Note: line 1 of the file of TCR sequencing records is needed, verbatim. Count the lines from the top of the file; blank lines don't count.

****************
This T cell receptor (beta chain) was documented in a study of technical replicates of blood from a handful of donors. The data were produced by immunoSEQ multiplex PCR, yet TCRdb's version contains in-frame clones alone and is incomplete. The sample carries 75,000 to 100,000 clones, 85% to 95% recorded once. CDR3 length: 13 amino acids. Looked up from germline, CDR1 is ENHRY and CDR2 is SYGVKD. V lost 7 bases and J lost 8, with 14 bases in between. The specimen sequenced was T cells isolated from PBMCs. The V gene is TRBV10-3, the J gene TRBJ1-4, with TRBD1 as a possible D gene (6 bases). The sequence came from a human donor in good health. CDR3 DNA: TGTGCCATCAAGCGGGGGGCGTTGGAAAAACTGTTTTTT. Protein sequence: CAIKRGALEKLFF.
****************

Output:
This T cell receptor (beta chain) was documented in a study of technical replicates of blood from a handful of donors. The data were produced by immunoSEQ multiplex PCR, yet TCRdb's version contains in-frame clones alone and is incomplete. The sample carries 75,000 to 100,000 clones, 85% to 95% recorded once. CDR3 length: 13 amino acids. Looked up from germline, CDR1 is ENHRY and CDR2 is SYGVKD. V lost 7 bases and J lost 8, with 14 bases in between. The specimen sequenced was T cells isolated from PBMCs. The V gene is TRBV10-3, the J gene TRBJ1-4, with TRBD1 as a possible D gene (6 bases). The sequence came from a human donor in good health. CDR3 DNA: TGTGCCATCAAGCGGGGGGCGTTGGAAAAACTGTTTTTT. Protein sequence: CAIKRGALEKLFF.